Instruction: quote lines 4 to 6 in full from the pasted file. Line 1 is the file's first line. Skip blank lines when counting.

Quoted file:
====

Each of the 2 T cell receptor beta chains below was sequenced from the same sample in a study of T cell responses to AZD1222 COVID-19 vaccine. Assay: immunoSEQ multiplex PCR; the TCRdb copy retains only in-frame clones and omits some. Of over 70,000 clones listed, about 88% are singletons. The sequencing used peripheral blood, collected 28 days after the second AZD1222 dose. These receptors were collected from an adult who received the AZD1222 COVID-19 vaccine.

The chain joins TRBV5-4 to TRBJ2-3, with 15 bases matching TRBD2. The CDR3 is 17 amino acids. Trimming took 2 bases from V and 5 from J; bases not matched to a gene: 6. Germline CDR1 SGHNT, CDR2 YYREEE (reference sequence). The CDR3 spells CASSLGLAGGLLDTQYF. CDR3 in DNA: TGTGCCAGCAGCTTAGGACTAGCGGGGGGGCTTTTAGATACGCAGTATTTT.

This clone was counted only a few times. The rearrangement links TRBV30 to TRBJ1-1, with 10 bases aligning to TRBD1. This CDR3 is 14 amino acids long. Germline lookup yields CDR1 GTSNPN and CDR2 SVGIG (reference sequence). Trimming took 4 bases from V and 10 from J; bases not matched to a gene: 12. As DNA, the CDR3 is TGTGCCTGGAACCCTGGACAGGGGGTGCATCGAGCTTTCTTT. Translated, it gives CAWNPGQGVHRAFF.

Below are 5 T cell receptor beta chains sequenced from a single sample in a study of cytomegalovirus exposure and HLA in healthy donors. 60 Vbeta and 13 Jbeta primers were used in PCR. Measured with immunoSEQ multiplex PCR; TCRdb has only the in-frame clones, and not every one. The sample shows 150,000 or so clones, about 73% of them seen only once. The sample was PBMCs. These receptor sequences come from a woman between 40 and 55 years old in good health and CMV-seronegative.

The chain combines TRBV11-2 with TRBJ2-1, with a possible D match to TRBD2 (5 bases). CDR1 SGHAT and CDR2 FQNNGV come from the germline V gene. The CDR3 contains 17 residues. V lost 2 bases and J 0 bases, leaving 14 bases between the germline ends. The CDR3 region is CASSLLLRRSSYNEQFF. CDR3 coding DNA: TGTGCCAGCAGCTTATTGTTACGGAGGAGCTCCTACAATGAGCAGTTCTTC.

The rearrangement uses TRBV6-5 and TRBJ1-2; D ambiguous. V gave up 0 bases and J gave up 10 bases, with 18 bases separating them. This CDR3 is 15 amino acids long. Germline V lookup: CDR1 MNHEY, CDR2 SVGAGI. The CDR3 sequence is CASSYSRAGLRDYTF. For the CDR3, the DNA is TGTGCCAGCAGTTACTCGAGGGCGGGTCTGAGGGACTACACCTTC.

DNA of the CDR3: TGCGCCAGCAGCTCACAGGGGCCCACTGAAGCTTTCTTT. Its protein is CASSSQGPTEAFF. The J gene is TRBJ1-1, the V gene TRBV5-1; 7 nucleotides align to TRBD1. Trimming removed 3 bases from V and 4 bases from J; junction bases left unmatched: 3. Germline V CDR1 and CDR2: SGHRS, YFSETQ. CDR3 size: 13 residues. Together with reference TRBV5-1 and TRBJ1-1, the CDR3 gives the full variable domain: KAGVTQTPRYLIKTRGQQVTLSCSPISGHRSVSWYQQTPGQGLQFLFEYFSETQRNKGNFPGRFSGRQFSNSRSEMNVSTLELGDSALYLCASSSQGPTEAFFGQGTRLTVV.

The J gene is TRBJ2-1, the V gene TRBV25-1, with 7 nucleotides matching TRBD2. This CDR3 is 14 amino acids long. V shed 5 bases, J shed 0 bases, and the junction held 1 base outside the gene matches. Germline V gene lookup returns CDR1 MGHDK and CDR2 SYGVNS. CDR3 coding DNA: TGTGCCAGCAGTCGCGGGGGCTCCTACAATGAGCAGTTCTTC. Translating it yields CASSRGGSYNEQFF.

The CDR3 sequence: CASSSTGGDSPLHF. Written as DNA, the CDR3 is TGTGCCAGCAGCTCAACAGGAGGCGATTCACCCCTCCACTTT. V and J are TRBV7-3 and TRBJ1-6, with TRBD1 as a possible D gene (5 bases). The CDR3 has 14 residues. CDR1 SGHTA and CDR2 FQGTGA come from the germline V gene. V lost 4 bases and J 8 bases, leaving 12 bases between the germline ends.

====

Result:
Below are 5 T cell receptor beta chains sequenced from a single sample in a study of cytomegalovirus exposure and HLA in healthy donors. 60 Vbeta and 13 Jbeta primers were used in PCR. Measured with immunoSEQ multiplex PCR; TCRdb has only the in-frame clones, and not every one. The sample shows 150,000 or so clones, about 73% of them seen only once. The sample was PBMCs. These receptor sequences come from a woman between 40 and 55 years old in good health and CMV-seronegative.

The chain combines TRBV11-2 with TRBJ2-1, with a possible D match to TRBD2 (5 bases). CDR1 SGHAT and CDR2 FQNNGV come from the germline V gene. The CDR3 contains 17 residues. V lost 2 bases and J 0 bases, leaving 14 bases between the germline ends. The CDR3 region is CASSLLLRRSSYNEQFF. CDR3 coding DNA: TGTGCCAGCAGCTTATTGTTACGGAGGAGCTCCTACAATGAGCAGTTCTTC.

The rearrangement uses TRBV6-5 and TRBJ1-2; D ambiguous. V gave up 0 bases and J gave up 10 bases, with 18 bases separating them. This CDR3 is 15 amino acids long. Germline V lookup: CDR1 MNHEY, CDR2 SVGAGI. The CDR3 sequence is CASSYSRAGLRDYTF. For the CDR3, the DNA is TGTGCCAGCAGTTACTCGAGGGCGGGTCTGAGGGACTACACCTTC.